Today, I received in my email inbox a questionnaire from Ancestry.com asking about my thoughts in using my family tree to study family health history. I recently wrote an article that touched on the use of genealogical data in conjunction with genetic studies for the APG Quarterly. In this article, I talked about how the Utah Population database was started as the result of a joint collaboration between the LDS Church and scientists at the University of Utah. This database is unique in that it links detailed family history information with genetic data to allow scientists to study the inheritance of many diseases. Many significant genetic discoveries have been made as a result of this database, including the famous (or infamous) BRCA1 and 2 genes. It is a significant resource for those interested in studying the inheritance of genetic disease. More about the Utah Population Database and the role of genealogical information can be found here: http://learn.genetics.utah.edu/content/science/utah/
Just as in genealogical research, DNA is of little value without a paper trail. Significant value and power lies in combining detailed family health histories with genetic data. In my opinion, 23andMe has missed a significant opportunity to link family histories with genetic data and make ground-breaking discoveries. From this survey, it appears that Ancestry.com/AncestryDNA recognizes the value of this information and that they may be considering getting into the business of supplying their customers with heath related information the way 23andMe did prior to November 2013. It would appear that they are constructing a database very similar to the Utah Population Database with SNP data generated from the Illumina Chip they currently use.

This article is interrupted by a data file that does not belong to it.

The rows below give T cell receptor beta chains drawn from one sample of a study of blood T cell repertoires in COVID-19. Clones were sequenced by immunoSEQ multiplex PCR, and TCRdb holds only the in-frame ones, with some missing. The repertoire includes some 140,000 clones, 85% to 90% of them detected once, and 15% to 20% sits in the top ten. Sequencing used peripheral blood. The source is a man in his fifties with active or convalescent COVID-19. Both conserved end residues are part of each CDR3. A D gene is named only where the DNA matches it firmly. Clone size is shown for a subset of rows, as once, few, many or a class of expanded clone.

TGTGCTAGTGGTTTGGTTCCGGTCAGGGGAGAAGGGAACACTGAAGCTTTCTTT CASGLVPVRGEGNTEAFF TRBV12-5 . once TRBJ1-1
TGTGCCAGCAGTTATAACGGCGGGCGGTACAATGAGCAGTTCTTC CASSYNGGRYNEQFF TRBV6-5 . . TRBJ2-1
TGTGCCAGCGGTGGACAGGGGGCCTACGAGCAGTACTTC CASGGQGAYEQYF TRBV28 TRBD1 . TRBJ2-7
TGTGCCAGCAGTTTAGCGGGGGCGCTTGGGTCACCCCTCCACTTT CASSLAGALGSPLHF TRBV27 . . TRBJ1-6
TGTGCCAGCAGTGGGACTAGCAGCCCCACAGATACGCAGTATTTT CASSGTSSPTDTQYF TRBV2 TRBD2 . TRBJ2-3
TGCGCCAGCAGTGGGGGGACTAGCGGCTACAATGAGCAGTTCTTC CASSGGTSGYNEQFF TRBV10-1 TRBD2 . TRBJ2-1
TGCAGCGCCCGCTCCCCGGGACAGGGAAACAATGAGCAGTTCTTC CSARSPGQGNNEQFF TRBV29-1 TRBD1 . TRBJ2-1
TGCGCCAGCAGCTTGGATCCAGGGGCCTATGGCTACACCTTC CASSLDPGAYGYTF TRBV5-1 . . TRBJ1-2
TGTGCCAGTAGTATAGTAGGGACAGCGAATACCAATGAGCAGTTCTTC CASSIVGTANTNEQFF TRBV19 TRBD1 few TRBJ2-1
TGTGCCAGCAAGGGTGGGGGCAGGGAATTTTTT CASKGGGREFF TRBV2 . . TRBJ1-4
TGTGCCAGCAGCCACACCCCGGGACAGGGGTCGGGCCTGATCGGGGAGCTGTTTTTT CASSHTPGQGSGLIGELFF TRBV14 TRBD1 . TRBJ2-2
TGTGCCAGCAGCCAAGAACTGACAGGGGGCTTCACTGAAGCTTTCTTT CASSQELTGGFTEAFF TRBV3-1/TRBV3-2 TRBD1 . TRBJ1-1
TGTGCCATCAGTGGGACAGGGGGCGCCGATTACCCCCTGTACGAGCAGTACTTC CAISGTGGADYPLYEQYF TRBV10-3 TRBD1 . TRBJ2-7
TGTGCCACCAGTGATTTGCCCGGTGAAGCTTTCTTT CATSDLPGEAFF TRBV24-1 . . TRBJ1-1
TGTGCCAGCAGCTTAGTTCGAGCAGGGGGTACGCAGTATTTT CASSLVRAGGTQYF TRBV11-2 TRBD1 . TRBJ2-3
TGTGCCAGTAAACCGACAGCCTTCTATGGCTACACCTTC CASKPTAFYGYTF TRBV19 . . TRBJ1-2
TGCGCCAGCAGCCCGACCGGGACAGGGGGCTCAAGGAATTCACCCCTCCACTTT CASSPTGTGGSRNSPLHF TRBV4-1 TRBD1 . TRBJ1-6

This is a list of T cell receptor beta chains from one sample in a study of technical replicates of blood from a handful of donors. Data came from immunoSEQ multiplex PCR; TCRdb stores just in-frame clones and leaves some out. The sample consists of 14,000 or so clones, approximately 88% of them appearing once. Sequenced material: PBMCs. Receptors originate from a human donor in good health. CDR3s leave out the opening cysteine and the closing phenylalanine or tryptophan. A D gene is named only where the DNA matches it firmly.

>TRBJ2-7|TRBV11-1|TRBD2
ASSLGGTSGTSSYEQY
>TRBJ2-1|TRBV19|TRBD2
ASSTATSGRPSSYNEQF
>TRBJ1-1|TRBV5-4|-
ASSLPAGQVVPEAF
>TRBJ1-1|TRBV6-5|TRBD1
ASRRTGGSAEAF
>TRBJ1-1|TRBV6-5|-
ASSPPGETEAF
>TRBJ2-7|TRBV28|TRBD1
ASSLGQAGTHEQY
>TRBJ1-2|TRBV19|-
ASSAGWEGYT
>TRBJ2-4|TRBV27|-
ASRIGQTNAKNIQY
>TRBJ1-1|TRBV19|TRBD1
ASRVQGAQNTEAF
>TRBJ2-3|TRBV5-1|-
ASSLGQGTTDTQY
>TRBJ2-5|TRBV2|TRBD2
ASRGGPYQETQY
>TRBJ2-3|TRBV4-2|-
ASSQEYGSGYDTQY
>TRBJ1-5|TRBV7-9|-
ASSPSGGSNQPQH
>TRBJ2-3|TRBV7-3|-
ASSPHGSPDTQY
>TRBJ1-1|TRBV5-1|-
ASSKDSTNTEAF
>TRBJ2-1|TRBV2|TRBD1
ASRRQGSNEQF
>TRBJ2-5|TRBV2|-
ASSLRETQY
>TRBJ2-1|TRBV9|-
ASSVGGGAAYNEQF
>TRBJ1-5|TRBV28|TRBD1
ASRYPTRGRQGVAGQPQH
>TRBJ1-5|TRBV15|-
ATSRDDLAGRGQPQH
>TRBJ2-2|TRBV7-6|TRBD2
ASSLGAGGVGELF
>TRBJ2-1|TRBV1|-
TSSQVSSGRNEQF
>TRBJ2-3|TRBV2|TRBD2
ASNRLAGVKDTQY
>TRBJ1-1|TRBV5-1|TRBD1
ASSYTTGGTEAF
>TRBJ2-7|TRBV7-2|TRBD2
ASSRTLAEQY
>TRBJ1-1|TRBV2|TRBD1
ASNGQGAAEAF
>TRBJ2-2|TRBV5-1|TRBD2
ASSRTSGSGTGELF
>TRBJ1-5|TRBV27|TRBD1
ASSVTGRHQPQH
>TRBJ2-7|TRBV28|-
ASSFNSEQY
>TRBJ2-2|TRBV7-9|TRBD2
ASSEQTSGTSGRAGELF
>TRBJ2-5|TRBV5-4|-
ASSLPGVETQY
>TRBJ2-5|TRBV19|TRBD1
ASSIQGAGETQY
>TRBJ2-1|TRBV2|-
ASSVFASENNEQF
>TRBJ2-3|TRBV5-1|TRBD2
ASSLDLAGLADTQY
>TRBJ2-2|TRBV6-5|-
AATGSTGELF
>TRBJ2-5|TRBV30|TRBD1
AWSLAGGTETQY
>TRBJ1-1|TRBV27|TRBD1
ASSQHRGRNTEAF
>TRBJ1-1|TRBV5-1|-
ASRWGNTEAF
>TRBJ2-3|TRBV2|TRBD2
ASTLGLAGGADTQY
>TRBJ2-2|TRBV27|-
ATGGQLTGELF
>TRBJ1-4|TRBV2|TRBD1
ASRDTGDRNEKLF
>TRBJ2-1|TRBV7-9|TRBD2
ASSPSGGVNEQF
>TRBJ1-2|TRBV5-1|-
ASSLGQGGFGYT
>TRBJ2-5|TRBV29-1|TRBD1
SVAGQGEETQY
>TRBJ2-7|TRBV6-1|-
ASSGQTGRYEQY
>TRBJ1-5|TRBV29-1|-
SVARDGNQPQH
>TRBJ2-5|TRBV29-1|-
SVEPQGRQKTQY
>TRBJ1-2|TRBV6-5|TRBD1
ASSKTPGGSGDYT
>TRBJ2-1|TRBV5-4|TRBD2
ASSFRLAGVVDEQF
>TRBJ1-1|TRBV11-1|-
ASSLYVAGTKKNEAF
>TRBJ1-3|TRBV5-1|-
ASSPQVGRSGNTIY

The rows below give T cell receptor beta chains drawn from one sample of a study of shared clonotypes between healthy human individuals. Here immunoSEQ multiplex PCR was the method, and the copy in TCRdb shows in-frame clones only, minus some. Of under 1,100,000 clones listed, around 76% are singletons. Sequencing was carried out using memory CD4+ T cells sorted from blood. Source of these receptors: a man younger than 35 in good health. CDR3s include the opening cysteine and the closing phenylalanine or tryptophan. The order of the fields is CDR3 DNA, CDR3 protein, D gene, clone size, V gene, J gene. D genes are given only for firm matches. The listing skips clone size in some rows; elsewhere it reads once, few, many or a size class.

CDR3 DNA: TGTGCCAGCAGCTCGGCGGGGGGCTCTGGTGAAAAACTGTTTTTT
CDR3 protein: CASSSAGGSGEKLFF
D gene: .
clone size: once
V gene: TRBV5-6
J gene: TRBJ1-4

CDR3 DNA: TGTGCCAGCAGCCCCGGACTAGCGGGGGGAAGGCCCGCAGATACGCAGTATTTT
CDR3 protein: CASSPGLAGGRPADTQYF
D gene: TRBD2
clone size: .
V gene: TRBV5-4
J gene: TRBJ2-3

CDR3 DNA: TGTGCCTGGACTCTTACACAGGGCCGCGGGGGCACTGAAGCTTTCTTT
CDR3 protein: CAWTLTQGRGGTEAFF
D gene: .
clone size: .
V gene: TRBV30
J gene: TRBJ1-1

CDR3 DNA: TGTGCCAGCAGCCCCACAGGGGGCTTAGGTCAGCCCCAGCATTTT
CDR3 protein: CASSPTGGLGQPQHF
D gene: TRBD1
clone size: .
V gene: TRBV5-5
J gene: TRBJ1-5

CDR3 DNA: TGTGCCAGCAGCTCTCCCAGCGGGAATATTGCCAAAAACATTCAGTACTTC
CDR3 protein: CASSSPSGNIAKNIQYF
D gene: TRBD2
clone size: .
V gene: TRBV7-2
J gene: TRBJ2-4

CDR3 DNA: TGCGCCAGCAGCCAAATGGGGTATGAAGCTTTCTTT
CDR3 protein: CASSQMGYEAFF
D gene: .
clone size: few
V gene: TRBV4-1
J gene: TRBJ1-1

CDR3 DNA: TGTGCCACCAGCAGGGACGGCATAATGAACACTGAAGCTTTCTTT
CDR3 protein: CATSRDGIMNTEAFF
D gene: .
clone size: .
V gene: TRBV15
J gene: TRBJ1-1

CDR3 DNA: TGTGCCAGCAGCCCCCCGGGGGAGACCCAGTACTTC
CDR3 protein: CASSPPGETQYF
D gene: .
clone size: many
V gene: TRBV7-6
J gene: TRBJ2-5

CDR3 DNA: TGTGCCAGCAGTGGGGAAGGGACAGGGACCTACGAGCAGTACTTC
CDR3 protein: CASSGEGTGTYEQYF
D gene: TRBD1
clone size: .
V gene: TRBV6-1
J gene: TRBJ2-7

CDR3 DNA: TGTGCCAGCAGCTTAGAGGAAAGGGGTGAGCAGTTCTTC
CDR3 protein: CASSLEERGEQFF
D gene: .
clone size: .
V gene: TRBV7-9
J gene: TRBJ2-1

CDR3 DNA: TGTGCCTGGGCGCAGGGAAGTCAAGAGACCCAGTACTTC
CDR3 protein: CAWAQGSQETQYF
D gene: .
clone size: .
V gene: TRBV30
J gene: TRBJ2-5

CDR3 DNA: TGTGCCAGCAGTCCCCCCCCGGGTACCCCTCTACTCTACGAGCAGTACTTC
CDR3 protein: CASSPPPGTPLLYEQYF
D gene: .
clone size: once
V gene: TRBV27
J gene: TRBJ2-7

I have a few questions about this:
- Will AncestryDNA now be subject to the same FDA guidelines that are currently prohibiting health information from 23andMe, and if so, will Ancestry join the effort with 23andMe to allow this type of information to be provided to consumers?
- Or, will they ride 23andMe's coat-tails into the health side of the personal genomics market? Will Ancestry re-sell this data to large pharmaceutical companies?
- How can we participate in this research, and should we as customers be participating?
There are many other questions I could ask, and in the end, I do believe that health care needs a serious overhaul and the revolution that Anne Wojcicki started with 23andMe cannot be stopped now. I believe one of the best ways to revolutionize health care is to understand what our individual genetic code is telling us about future disease risk, how to manage that risk and prevent disease if possible. It appears from the questions on the Ancestry survey, that they recognize the power of this information as well, and that they plan to move into the space currently occupied only by 23andMe.
Screen shots of the email and survey follow:
Thanks to Angie for sharing this update and important information with my readers!